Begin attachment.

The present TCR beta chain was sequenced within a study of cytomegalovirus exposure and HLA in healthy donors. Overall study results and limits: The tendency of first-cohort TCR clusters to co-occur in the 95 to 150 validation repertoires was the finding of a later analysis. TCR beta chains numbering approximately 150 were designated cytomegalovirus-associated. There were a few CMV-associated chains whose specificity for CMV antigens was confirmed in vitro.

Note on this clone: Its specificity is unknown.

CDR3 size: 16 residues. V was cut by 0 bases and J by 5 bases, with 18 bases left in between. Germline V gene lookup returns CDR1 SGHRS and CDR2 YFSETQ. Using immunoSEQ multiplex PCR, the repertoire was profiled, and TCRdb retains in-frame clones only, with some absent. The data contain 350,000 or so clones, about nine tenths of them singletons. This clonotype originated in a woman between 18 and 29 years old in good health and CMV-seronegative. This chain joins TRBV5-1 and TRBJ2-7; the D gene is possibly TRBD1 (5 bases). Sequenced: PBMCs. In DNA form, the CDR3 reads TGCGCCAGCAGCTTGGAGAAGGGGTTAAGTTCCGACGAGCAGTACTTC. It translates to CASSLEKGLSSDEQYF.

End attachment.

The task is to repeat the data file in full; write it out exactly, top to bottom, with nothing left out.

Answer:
The present TCR beta chain was sequenced within a study of cytomegalovirus exposure and HLA in healthy donors. Overall study results and limits: The tendency of first-cohort TCR clusters to co-occur in the 95 to 150 validation repertoires was the finding of a later analysis. TCR beta chains numbering approximately 150 were designated cytomegalovirus-associated. There were a few CMV-associated chains whose specificity for CMV antigens was confirmed in vitro.

Note on this clone: Its specificity is unknown.

CDR3 size: 16 residues. V was cut by 0 bases and J by 5 bases, with 18 bases left in between. Germline V gene lookup returns CDR1 SGHRS and CDR2 YFSETQ. Using immunoSEQ multiplex PCR, the repertoire was profiled, and TCRdb retains in-frame clones only, with some absent. The data contain 350,000 or so clones, about nine tenths of them singletons. This clonotype originated in a woman between 18 and 29 years old in good health and CMV-seronegative. This chain joins TRBV5-1 and TRBJ2-7; the D gene is possibly TRBD1 (5 bases). Sequenced: PBMCs. In DNA form, the CDR3 reads TGCGCCAGCAGCTTGGAGAAGGGGTTAAGTTCCGACGAGCAGTACTTC. It translates to CASSLEKGLSSDEQYF.